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I have recently started learning how to use Mathematica's brilliant image processing tools, and the image I've taken as first example is the following (source):

enter image description here

So far I've tried to first use LocalAdaptiveBinarize on the image and then use the MorphologicalGraph for the graph mapping but the results appear quite off since the resulting graph has about $40000$ vertices, whereas we have about $310$ particles in the image. The ideal mapping would be to map each particle to a vertex (and edges between particles in contact) and study the structure of the configuration as a graph.

s2 = MaxDetect@
  LocalAdaptiveBinarize[img, 8, PerformanceGoal -> "Quality"]
gvertex = MorphologicalGraph[s2, VertexCoordinates -> Automatic]

Binarized version:

enter image description here

Trying without the Binarization yields somewhat better results but the resulting graph still has little to do with the image.

  • Is there a way to process the image such that the particles can be more accurately detected? In other words, how should one process such particle based images (where typically like here the particles can be assumed to be spheres) in order to detect the particles positions before invoking MorphologicalGraph?

  • Finally, given we perform the graph mapping, how do assess how close the mapping has been? In other words, other than the basic checks of looking at vertex counts, how can we draw a close comparison between the result and the original image?


Brief update after the wonderful answers:

To compare the two resulting graphs that are obtained by both methods of user LukasLang and NikiEstner, the number of assigned vertices (i.e. detected particles) is $188$ and $273$ respectively, and the degree distributions are shown below (in same order):

enter image description here

enter image description here

I reckon these differences arise from the fact that the starting points were different: in the first mentioned answer a binarized version of the original image was used which meant partially information about the depth of the particles in the image was lost. Generally speaking, it is not immediately clear how to assess whether in determining the neighbourhood of a particle, how the particle's position depth (brightness variation, as neatly demonstrated by LukasLang) we see in the image should be taken into account.

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  • $\begingroup$ I understand that the question is about creating a graph from the image. But to decide among the potential approaches, don't you need to know the "true" graph and the "true" number of particles? At least for a single image and preferably for several images. $\endgroup$ – JimB Aug 13 at 21:49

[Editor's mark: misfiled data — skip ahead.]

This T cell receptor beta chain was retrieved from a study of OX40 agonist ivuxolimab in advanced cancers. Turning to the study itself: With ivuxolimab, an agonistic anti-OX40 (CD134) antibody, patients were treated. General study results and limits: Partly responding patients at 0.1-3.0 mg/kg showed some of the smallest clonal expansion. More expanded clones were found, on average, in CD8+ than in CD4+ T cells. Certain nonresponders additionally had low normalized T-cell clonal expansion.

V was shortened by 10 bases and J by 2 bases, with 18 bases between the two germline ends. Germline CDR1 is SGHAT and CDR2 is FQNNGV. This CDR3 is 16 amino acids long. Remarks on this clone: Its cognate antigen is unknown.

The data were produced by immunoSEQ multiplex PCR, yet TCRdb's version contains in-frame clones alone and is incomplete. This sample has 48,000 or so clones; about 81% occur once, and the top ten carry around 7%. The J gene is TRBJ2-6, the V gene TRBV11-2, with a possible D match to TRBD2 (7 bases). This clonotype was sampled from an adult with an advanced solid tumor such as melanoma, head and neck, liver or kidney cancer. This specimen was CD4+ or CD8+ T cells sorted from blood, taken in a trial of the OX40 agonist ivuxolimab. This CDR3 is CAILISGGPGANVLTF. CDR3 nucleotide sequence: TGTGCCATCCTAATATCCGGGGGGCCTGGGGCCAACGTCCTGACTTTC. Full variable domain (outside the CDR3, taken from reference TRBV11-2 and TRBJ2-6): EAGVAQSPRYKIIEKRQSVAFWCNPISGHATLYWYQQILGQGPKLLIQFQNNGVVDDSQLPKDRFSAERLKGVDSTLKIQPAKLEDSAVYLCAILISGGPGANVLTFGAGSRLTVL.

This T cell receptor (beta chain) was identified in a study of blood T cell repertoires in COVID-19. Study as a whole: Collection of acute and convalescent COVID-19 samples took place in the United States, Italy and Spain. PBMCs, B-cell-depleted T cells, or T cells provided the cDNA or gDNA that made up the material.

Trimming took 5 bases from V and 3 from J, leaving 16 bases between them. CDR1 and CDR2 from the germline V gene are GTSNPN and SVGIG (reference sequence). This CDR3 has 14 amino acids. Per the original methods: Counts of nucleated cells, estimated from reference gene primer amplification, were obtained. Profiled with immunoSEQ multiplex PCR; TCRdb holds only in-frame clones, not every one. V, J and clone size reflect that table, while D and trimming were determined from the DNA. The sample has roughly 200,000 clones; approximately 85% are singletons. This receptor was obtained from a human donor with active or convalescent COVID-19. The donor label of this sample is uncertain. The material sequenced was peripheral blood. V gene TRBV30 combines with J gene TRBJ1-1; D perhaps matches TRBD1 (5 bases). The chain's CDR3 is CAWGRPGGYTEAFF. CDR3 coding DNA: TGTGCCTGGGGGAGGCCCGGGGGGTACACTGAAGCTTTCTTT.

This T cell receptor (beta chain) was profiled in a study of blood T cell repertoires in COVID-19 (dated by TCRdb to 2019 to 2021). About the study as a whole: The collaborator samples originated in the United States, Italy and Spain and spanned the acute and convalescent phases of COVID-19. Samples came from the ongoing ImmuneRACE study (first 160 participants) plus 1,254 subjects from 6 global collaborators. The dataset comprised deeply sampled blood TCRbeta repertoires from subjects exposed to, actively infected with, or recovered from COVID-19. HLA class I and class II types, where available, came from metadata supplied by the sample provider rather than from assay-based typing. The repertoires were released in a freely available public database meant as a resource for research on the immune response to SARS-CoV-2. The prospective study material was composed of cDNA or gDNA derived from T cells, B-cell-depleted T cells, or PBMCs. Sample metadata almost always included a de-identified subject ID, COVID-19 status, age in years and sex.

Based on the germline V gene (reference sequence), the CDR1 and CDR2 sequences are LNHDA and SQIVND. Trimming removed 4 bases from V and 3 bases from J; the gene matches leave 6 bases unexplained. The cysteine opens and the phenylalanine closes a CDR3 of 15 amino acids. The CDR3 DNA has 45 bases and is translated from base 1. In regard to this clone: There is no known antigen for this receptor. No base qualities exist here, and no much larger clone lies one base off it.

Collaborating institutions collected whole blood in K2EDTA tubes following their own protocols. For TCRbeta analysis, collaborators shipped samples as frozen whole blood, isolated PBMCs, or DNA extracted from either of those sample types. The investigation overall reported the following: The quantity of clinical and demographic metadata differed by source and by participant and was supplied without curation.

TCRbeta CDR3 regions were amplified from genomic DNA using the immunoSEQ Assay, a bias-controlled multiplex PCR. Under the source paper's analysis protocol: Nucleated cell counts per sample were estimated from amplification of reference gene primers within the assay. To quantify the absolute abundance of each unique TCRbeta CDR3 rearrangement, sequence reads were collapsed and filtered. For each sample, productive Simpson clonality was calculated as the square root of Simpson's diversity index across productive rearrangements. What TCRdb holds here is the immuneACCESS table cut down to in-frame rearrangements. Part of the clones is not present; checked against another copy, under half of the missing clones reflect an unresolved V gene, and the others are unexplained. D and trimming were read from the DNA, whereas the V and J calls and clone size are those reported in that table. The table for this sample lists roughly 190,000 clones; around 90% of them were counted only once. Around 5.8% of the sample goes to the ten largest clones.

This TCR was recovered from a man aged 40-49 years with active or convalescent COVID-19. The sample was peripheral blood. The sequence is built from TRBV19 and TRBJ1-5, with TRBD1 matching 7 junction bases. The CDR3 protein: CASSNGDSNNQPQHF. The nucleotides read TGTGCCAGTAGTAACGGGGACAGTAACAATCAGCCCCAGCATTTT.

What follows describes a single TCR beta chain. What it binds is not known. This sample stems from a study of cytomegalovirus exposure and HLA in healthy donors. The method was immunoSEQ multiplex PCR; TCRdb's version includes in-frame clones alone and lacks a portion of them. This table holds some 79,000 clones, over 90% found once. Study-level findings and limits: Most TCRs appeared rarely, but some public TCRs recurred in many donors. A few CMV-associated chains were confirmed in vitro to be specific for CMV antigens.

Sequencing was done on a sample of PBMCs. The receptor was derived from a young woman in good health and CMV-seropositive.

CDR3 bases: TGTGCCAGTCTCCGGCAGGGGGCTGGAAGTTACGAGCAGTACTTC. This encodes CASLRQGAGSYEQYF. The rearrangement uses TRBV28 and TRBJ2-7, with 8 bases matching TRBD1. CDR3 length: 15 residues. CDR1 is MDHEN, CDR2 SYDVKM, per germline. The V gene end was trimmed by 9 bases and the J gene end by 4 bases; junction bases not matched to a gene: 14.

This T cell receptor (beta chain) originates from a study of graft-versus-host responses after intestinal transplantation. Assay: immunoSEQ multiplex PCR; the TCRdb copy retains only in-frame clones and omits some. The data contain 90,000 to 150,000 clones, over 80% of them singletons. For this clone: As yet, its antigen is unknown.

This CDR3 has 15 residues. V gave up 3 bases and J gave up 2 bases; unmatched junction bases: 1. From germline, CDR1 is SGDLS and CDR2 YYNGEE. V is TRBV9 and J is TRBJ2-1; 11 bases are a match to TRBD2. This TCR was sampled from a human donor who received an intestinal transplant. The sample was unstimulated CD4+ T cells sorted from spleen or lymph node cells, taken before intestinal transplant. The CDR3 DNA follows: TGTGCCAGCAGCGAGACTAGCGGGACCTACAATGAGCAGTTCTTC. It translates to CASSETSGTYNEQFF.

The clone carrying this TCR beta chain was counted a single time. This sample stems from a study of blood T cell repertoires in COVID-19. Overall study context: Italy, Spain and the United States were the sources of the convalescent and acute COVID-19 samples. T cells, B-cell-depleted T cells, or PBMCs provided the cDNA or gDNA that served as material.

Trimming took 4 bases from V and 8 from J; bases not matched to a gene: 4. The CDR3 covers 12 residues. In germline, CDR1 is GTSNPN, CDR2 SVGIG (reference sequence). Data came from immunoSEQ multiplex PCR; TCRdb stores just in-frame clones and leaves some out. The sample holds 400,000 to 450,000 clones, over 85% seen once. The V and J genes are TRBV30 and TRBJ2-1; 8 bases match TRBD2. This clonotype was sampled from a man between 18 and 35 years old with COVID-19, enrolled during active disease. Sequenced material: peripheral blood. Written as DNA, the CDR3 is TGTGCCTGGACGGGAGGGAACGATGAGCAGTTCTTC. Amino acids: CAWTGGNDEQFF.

• $\begingroup$ @JimB Indeed, perfectly valid point! unfortunately I haven't been given much else to work on. Though I managed to find another example (added) for which the average core size is known, which can be used to assess the accuracy of the detection of either methods. But an example for which the graph properties are properly known and mentioned I cannot seem to find so far... $\endgroup$ – user929304 Aug 14 at 12:21
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Here is one approach. See the section at the bottom about a few comments on how I chose the most important image processing parameters.

We start with your binarized image:

img = Import["https://i.stack.imgur.com/GAghg.png"]

enter image description here

The basic idea is to use the fact that the borders between particles seem to be nicely separated from the partciles themselves.

Next, we use MorphologicalComponents and SelectComponents to get the background:

bgImg = SelectComponents[MorphologicalComponents[ColorNegate[img], 0.99], Large] //
   Unitize //
  Colorize[#1, ColorRules -> {1 -> White}] &

enter image description here

Next, some cleaning:

procImg = bgImg //
    Dilation[#, 2] & //
   Closing[#, DiskMatrix@6] & //
  ColorNegate

enter image description here

Now we can apply MorphologicalComponents to get the individual particles, and then we use ArrayFilter with Max to grow them together (Update: I have updated the filter function to only apply Max if the center cell is 0 - this ensures that the individual regions can only grow into the empty space. Additionally, I'm using Nest to apply a filter with a smaller radius multiple times - this should help with growing all particles equally):

comps = procImg //
     ImagePad[#, -2] & //
    MorphologicalComponents[#, 0.5, CornerNeighbors -> False] & //
   Nest[
     ArrayFilter[
       If[#[[3, 3]] == 0, Max@#, #[[3, 3]]] &,
       #,
       2
       ] &,
     #,
     2
     ] &;
Colorize@comps

enter image description here

The last step is to use ComponentMeasurements with "Neighbours" (to decide which edges to include) and "Centroid" (to position the vertices) to build the graph:

ComponentMeasurements[comps, {"Neighbors", "Centroid"}, "PropertyComponentAssociation"] //
 Graph[
   DeleteDuplicates[Sort /@ Join @@ Thread /@ KeyValueMap[UndirectedEdge]@#Neighbors],
   VertexCoordinates -> Normal@#Centroid,
   VertexSize -> 0.7,
   VertexStyle -> Yellow,
   EdgeStyle -> Directive[Yellow, Thick],
   PlotRange -> Transpose@{{0, 0}, ImageDimensions@img},
   Prolog -> Inset[ImageMultiply[img, 0.7], Automatic, Automatic, Scaled@1]
   ] &

enter image description here

Choosing the parameters